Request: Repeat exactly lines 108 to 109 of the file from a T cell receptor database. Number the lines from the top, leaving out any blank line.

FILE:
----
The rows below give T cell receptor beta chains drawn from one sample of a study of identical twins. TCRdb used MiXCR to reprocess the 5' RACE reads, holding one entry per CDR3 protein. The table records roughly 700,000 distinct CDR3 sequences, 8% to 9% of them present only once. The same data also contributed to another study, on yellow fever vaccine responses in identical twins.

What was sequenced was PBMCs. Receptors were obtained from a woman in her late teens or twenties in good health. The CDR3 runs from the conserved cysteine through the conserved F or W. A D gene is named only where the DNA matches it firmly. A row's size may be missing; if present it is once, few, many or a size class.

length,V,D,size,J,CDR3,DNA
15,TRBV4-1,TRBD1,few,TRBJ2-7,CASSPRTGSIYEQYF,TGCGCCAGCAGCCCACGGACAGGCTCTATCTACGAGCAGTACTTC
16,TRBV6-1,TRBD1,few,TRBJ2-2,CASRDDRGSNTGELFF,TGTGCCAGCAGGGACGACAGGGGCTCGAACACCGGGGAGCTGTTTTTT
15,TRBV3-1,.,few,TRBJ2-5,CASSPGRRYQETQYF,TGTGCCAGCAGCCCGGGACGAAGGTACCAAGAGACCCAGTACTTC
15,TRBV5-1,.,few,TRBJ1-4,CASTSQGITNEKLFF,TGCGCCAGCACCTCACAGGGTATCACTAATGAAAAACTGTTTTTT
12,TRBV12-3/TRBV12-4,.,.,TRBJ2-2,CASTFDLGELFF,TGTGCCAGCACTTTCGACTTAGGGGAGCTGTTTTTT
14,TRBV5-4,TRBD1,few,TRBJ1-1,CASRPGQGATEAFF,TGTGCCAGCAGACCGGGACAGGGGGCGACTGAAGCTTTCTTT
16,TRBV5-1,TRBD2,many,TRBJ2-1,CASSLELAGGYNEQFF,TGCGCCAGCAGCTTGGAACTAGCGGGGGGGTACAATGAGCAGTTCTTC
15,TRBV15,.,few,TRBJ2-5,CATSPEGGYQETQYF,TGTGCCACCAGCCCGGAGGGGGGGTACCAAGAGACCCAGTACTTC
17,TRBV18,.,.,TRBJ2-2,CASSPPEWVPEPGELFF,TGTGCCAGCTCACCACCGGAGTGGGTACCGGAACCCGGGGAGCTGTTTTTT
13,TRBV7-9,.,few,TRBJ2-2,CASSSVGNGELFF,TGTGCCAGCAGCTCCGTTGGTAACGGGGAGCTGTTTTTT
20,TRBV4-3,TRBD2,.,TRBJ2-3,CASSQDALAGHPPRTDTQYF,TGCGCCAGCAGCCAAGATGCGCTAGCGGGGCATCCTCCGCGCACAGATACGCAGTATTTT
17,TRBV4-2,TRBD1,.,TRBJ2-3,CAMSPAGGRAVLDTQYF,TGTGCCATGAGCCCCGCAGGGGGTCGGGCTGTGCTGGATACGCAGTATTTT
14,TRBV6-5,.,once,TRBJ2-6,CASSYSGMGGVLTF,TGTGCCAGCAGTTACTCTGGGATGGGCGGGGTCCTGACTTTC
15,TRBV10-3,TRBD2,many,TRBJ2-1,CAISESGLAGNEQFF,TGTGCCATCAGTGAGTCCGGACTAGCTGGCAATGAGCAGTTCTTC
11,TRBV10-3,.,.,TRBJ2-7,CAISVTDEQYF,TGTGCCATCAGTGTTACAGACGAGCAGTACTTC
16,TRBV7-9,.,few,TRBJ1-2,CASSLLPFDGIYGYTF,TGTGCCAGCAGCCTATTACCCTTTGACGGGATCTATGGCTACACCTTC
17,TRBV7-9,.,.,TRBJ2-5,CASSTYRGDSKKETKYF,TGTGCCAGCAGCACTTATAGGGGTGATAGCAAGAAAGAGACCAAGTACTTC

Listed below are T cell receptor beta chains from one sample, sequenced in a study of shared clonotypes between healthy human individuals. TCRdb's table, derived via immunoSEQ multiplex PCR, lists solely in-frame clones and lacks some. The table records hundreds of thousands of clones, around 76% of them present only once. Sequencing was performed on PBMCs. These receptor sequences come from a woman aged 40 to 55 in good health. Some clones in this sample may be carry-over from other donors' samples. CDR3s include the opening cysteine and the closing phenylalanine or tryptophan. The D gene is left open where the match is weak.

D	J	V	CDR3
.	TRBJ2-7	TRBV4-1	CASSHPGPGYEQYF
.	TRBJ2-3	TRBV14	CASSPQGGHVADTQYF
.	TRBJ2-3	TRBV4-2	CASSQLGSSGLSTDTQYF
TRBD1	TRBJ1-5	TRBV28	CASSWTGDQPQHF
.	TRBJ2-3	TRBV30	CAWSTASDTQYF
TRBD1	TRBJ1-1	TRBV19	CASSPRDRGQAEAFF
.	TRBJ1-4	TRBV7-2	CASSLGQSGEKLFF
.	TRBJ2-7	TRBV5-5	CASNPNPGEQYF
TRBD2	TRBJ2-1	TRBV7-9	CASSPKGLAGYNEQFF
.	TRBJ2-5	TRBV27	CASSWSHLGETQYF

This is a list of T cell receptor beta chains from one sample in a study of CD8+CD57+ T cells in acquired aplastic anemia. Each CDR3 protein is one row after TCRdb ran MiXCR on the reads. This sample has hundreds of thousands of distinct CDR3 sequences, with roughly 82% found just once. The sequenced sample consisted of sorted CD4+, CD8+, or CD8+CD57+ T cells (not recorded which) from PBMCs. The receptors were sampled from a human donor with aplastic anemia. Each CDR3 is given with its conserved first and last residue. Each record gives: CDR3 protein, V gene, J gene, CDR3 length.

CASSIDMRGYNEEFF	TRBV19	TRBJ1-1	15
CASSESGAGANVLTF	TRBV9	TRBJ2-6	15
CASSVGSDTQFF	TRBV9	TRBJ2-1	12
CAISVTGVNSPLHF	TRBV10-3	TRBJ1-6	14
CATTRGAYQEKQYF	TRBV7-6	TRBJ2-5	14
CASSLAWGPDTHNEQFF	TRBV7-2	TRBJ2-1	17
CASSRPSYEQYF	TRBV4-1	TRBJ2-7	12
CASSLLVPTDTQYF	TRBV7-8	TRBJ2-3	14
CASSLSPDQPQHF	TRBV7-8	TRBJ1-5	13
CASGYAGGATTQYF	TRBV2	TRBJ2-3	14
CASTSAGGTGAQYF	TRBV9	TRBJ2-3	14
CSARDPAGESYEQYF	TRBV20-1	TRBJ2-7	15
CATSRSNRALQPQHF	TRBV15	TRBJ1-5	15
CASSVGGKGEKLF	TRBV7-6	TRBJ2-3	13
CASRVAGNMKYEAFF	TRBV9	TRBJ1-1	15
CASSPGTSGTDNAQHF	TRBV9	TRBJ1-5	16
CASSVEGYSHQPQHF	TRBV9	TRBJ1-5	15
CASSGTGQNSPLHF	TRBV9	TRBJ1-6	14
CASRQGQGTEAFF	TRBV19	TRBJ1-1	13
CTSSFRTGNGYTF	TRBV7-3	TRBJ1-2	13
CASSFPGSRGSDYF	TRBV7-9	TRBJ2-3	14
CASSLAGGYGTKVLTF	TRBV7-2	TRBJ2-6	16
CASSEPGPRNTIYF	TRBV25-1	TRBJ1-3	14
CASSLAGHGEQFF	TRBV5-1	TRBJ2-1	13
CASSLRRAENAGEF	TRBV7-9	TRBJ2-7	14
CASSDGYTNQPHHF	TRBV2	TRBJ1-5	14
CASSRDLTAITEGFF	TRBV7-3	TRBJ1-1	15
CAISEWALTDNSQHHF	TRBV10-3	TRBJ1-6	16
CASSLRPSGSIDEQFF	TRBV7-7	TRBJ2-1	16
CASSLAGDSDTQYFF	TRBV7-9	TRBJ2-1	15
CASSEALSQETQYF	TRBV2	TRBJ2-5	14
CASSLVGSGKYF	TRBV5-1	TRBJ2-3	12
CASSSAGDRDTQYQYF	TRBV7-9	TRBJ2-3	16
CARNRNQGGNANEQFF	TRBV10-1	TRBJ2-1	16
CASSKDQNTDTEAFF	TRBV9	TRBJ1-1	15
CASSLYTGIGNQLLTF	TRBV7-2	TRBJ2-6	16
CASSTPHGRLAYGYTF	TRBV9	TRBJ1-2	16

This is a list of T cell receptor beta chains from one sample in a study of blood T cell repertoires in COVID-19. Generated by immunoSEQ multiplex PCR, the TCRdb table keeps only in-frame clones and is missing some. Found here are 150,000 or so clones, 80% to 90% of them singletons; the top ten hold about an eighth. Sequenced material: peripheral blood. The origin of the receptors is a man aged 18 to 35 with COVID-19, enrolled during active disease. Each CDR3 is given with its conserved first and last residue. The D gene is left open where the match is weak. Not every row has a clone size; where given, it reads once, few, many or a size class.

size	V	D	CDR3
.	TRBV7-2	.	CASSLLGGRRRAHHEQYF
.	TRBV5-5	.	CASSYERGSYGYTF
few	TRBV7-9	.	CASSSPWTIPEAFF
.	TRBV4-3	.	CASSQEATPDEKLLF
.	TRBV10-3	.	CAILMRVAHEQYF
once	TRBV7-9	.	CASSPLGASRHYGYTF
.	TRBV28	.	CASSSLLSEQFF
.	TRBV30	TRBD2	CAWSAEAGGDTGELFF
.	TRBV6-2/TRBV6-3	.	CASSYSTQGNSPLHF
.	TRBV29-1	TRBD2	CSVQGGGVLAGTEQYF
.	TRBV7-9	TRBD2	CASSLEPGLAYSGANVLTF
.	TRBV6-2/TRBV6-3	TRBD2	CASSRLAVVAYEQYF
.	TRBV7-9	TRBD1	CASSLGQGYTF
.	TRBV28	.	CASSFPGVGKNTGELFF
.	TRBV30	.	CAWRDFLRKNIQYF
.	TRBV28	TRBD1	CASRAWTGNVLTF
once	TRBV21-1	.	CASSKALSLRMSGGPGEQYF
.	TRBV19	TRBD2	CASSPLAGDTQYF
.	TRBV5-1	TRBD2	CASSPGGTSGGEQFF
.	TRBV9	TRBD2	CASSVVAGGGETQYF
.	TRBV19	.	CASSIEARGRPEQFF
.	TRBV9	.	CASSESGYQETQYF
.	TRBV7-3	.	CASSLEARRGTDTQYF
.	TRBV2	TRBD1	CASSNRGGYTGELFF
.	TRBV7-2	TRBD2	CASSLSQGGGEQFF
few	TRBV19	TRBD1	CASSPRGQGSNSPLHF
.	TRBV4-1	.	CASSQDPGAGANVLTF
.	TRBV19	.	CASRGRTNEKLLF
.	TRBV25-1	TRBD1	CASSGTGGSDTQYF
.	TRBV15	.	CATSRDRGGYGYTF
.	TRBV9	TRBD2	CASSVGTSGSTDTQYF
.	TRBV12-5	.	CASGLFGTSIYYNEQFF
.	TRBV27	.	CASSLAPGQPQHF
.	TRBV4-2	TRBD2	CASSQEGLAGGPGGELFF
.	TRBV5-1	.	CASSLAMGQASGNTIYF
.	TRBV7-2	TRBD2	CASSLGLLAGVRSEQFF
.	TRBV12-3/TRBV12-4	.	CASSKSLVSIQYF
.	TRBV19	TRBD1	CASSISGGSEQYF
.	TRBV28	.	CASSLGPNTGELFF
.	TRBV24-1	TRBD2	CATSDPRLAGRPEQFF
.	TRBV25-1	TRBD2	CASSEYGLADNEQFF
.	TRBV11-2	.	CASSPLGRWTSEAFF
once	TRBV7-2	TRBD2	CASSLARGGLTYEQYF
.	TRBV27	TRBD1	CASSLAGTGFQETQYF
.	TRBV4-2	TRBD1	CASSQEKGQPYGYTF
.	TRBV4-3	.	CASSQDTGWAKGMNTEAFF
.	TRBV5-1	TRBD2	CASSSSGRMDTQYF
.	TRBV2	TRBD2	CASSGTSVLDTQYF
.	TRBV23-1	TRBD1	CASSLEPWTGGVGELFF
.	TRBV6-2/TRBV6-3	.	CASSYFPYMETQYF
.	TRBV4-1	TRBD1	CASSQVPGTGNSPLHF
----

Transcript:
.	TRBV7-2	TRBD2	CASSLGLLAGVRSEQFF
.	TRBV12-3/TRBV12-4	.	CASSKSLVSIQYF